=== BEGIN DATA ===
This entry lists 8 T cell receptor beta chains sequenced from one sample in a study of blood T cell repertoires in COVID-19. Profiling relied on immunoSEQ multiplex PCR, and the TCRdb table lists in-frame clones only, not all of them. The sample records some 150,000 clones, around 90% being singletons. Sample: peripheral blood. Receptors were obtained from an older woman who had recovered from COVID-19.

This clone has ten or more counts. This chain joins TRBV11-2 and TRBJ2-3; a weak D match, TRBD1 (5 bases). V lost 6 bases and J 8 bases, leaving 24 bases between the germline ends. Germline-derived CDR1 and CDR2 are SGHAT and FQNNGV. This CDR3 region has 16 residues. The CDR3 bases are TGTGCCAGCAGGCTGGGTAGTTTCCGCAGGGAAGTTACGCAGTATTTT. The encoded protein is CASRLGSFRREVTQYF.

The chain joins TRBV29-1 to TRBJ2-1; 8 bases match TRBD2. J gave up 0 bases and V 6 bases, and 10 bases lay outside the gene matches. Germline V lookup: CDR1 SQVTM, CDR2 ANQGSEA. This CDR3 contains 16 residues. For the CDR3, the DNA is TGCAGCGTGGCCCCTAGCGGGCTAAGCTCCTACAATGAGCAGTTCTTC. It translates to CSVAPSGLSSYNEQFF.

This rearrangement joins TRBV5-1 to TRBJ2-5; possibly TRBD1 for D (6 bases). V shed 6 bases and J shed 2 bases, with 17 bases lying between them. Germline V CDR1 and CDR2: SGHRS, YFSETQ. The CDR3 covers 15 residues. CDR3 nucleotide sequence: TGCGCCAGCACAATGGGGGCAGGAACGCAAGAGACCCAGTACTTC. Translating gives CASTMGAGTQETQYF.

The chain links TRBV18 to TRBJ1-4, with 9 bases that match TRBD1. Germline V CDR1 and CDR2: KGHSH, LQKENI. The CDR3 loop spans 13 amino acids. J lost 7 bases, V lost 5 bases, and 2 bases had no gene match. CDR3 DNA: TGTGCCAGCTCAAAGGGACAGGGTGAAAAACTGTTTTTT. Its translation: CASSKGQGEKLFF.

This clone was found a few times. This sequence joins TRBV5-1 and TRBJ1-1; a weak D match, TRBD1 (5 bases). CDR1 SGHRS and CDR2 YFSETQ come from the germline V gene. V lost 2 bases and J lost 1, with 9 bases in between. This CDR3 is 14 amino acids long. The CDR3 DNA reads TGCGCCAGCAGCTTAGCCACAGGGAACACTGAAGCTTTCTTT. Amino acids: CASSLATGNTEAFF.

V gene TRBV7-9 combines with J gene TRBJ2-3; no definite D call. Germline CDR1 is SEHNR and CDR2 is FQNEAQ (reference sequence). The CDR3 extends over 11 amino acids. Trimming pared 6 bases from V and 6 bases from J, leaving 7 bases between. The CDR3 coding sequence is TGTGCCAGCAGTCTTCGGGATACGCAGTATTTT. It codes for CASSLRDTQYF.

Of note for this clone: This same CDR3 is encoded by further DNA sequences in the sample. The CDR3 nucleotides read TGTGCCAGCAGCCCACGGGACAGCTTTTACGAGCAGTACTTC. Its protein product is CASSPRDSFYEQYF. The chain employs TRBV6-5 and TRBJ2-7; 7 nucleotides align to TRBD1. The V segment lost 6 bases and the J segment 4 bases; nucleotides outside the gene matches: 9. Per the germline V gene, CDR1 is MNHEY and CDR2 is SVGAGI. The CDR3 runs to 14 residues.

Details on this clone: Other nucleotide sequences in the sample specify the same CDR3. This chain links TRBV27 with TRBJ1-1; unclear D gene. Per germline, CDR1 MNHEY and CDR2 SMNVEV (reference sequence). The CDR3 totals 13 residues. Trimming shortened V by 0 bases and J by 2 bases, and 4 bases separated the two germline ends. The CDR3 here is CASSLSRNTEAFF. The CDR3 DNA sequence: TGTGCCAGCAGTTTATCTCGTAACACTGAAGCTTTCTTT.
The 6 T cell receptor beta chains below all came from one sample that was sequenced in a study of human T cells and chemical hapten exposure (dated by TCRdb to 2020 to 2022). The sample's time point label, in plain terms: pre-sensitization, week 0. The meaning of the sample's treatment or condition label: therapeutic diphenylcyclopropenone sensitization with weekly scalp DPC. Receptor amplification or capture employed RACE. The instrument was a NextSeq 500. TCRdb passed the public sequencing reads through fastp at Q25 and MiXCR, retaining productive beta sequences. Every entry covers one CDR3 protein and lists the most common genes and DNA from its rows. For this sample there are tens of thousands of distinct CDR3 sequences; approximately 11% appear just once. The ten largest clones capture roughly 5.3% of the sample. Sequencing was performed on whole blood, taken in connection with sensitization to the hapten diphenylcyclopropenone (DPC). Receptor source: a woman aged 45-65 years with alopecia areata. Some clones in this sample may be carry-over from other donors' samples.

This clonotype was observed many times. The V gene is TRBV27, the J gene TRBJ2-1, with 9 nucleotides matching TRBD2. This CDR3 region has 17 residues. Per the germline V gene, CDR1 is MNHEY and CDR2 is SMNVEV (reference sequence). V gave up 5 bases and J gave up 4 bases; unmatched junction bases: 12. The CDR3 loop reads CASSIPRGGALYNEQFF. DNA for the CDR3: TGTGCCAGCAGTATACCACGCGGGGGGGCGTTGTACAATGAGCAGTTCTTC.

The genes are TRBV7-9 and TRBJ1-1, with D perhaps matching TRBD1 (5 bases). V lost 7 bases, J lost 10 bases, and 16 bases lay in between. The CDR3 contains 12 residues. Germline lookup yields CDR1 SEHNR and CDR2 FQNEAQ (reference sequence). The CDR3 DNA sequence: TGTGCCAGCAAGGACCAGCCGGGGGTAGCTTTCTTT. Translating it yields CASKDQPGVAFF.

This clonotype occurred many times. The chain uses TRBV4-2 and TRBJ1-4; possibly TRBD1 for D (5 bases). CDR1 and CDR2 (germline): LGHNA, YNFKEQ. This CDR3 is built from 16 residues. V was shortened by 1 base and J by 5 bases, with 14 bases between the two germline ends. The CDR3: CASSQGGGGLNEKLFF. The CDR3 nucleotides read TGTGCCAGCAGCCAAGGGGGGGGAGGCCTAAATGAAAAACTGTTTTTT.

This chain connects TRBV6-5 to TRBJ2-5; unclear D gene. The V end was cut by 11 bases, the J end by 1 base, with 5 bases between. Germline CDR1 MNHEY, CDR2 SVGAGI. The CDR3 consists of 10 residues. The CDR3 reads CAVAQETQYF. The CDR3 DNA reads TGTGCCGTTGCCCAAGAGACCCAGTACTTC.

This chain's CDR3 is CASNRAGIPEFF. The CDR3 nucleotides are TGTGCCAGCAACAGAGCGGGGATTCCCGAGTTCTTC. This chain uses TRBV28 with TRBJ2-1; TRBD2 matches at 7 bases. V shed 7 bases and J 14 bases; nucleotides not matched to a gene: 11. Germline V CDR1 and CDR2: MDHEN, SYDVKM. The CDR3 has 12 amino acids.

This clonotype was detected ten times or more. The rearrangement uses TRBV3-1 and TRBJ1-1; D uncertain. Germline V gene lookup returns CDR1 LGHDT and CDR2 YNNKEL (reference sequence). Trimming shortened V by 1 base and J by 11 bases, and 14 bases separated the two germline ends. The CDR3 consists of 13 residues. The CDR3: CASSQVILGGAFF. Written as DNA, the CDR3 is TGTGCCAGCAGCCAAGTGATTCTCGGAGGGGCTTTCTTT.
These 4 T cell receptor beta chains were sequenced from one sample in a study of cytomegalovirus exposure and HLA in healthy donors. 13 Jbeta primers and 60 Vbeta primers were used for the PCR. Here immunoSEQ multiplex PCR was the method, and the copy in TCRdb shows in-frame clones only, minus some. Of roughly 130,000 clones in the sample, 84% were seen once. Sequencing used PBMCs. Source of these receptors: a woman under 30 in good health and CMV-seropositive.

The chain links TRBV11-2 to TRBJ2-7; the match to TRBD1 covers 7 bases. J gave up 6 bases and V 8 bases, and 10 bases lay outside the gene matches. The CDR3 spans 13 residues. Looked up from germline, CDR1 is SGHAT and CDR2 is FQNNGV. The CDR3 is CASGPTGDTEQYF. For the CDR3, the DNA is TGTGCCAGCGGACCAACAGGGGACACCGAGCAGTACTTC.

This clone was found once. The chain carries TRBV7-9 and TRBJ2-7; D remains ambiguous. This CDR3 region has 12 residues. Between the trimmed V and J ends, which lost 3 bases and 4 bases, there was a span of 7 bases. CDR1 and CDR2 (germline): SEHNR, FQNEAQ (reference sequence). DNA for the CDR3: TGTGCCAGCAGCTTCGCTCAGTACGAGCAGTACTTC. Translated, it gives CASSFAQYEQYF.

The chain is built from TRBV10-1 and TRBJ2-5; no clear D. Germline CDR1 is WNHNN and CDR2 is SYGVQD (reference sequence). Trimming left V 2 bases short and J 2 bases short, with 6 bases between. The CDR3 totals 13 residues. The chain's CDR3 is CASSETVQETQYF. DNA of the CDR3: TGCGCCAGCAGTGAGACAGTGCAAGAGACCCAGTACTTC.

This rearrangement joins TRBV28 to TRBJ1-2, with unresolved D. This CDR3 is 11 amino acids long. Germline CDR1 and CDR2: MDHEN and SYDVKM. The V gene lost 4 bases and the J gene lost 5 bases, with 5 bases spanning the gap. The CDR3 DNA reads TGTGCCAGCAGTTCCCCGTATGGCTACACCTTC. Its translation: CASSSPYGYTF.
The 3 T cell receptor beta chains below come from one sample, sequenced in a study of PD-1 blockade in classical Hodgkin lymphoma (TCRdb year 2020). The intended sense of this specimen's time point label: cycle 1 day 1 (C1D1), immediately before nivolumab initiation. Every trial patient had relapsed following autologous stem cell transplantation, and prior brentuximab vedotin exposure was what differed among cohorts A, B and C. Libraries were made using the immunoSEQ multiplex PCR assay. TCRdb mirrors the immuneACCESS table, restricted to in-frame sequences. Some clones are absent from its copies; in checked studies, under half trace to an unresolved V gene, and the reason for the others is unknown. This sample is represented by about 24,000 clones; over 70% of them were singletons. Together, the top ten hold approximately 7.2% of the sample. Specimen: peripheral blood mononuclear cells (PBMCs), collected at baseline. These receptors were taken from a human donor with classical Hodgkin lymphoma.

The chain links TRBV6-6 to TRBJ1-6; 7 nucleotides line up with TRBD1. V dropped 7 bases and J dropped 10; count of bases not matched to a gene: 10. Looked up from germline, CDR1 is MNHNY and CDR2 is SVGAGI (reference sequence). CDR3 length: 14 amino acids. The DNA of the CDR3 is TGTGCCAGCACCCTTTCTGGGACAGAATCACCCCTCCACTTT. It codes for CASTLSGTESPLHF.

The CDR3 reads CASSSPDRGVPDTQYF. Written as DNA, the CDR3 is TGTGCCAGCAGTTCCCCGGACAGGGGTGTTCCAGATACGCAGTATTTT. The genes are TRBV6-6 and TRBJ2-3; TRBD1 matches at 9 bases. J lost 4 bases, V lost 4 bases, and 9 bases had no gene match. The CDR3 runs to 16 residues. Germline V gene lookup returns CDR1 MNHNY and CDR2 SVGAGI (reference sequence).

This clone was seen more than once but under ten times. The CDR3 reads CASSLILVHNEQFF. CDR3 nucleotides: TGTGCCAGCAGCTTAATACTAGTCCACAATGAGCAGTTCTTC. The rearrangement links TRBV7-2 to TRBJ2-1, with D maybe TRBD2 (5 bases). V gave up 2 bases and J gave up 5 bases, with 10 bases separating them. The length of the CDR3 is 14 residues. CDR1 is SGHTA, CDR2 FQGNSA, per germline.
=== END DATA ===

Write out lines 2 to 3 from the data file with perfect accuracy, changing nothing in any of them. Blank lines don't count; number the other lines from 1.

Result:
This clone has ten or more counts. This chain joins TRBV11-2 and TRBJ2-3; a weak D match, TRBD1 (5 bases). V lost 6 bases and J 8 bases, leaving 24 bases between the germline ends. Germline-derived CDR1 and CDR2 are SGHAT and FQNNGV. This CDR3 region has 16 residues. The CDR3 bases are TGTGCCAGCAGGCTGGGTAGTTTCCGCAGGGAAGTTACGCAGTATTTT. The encoded protein is CASRLGSFRREVTQYF.

The chain joins TRBV29-1 to TRBJ2-1; 8 bases match TRBD2. J gave up 0 bases and V 6 bases, and 10 bases lay outside the gene matches. Germline V lookup: CDR1 SQVTM, CDR2 ANQGSEA. This CDR3 contains 16 residues. For the CDR3, the DNA is TGCAGCGTGGCCCCTAGCGGGCTAAGCTCCTACAATGAGCAGTTCTTC. It translates to CSVAPSGLSSYNEQFF.